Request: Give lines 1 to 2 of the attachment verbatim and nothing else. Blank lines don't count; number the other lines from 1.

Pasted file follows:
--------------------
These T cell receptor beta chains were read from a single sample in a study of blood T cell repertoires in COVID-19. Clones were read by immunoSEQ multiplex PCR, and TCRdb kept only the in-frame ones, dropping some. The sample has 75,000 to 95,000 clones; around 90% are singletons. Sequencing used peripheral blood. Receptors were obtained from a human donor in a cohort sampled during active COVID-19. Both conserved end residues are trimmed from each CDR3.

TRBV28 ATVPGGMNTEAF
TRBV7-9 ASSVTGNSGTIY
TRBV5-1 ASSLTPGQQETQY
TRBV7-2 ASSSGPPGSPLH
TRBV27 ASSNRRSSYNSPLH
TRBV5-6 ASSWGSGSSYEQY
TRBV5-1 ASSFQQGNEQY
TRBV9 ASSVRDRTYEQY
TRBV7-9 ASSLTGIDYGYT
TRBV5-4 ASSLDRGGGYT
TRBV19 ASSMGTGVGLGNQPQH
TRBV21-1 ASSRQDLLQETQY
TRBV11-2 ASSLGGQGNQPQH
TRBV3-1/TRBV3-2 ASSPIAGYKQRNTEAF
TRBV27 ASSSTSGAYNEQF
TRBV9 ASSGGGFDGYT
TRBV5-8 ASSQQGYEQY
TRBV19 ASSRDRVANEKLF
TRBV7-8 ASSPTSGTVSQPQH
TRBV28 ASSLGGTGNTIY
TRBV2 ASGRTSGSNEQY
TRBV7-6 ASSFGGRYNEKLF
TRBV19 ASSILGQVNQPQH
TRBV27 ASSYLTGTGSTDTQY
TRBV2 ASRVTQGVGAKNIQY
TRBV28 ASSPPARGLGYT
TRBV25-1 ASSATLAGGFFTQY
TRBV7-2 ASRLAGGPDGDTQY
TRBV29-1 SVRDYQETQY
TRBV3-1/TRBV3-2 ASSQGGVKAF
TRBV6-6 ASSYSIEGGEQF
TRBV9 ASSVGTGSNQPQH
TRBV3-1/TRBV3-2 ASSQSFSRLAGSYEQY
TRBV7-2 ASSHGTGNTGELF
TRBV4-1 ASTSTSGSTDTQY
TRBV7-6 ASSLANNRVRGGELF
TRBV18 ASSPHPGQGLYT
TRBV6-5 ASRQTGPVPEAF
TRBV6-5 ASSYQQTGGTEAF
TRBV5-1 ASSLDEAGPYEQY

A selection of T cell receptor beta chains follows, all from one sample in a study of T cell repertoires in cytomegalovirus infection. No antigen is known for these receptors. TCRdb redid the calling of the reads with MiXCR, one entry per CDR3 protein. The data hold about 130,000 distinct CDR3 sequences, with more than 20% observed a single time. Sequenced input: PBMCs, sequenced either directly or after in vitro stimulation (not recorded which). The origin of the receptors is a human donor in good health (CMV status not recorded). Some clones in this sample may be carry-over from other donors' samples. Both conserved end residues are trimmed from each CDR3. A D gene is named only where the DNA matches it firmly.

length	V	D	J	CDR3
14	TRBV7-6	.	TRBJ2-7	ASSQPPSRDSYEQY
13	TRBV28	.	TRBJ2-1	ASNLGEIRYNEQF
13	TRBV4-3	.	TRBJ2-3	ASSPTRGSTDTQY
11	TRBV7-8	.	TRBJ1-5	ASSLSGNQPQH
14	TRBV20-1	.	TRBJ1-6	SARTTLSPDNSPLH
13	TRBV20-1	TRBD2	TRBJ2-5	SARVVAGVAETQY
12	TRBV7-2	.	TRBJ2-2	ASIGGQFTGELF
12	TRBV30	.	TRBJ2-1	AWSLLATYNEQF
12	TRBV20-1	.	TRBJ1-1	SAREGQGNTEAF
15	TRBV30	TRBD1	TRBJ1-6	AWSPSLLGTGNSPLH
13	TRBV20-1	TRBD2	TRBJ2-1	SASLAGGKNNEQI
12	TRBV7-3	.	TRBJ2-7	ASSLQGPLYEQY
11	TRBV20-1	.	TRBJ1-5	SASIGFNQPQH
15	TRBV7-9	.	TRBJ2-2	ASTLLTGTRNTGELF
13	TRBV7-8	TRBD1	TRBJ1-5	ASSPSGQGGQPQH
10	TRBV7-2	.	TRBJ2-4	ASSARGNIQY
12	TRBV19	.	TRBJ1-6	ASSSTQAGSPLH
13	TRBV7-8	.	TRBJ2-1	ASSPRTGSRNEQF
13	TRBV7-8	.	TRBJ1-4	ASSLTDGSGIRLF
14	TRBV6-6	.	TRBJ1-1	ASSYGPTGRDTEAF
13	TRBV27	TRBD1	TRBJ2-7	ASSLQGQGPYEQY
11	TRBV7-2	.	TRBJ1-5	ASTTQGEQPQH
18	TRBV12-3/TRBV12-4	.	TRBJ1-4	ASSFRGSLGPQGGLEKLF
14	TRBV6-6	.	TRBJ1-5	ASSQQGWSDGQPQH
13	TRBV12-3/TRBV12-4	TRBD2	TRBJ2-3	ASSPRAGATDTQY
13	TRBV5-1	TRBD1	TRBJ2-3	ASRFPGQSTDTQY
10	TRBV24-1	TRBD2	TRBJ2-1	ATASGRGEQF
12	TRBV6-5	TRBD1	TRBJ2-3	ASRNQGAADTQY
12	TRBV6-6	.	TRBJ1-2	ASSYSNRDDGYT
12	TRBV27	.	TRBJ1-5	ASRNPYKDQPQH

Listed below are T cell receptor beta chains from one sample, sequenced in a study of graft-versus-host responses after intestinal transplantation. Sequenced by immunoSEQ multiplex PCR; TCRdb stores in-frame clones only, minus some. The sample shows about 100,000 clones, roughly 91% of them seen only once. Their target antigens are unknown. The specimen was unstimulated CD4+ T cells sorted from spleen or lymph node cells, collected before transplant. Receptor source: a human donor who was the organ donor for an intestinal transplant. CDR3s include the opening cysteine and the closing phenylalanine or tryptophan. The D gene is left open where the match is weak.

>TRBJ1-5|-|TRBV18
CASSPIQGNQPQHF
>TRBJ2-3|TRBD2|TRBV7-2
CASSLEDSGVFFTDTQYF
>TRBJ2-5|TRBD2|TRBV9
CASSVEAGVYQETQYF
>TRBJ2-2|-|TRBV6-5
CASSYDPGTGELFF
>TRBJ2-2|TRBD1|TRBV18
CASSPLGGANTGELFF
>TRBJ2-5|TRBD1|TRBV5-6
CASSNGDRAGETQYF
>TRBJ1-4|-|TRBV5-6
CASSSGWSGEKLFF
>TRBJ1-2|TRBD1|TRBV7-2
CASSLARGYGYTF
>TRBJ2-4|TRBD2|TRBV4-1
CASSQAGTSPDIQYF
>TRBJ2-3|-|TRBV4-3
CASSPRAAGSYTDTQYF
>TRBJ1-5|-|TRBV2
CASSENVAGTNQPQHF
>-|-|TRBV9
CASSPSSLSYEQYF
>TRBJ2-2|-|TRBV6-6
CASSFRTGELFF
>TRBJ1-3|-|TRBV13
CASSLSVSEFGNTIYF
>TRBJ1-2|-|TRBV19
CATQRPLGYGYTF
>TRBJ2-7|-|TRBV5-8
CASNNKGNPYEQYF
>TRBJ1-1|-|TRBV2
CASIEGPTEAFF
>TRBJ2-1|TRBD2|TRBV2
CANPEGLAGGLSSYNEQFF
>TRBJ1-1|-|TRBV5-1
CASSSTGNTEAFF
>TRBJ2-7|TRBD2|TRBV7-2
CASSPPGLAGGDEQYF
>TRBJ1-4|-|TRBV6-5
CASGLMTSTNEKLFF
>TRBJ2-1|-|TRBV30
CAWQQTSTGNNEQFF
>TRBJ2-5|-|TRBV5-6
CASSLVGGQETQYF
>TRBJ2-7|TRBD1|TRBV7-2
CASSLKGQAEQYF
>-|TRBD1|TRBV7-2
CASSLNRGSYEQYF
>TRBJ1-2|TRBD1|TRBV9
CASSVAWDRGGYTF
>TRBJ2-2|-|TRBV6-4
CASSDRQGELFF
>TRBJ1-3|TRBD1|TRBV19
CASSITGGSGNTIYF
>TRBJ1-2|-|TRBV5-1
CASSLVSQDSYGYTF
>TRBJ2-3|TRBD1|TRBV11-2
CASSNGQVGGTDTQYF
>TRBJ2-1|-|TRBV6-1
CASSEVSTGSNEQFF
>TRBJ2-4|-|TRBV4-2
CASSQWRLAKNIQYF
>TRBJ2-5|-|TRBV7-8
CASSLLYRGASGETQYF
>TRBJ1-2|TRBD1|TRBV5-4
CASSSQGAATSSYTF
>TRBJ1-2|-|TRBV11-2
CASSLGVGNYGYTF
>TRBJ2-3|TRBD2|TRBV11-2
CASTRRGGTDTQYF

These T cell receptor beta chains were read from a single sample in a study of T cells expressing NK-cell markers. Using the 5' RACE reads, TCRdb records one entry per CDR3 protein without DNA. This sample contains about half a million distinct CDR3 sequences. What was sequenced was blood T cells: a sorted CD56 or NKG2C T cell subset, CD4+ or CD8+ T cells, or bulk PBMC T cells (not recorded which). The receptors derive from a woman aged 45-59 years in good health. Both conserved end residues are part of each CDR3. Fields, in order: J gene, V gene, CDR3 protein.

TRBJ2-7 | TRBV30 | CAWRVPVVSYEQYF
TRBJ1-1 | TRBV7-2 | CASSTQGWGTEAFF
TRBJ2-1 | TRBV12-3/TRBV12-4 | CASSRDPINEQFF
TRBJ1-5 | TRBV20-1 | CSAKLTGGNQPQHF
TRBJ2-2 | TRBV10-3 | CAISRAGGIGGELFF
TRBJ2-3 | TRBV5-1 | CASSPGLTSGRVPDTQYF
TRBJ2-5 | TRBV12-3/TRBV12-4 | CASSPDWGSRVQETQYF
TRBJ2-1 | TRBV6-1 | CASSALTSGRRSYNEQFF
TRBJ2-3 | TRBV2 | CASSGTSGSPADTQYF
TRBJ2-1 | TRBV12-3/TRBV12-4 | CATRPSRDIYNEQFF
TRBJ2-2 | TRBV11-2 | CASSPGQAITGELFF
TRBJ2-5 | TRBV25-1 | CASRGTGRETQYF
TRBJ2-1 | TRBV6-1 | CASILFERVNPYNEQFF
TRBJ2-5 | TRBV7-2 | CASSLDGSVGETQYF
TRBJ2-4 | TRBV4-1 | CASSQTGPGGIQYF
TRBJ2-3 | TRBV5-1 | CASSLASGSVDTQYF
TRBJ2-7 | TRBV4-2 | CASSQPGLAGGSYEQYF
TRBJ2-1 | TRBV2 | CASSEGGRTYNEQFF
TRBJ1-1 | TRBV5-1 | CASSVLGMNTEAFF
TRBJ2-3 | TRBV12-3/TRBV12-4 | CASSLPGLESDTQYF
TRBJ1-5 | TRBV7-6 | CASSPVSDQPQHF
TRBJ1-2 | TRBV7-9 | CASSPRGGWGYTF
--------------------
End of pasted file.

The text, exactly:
These T cell receptor beta chains were read from a single sample in a study of blood T cell repertoires in COVID-19. Clones were read by immunoSEQ multiplex PCR, and TCRdb kept only the in-frame ones, dropping some. The sample has 75,000 to 95,000 clones; around 90% are singletons. Sequencing used peripheral blood. Receptors were obtained from a human donor in a cohort sampled during active COVID-19. Both conserved end residues are trimmed from each CDR3.

TRBV28 ATVPGGMNTEAF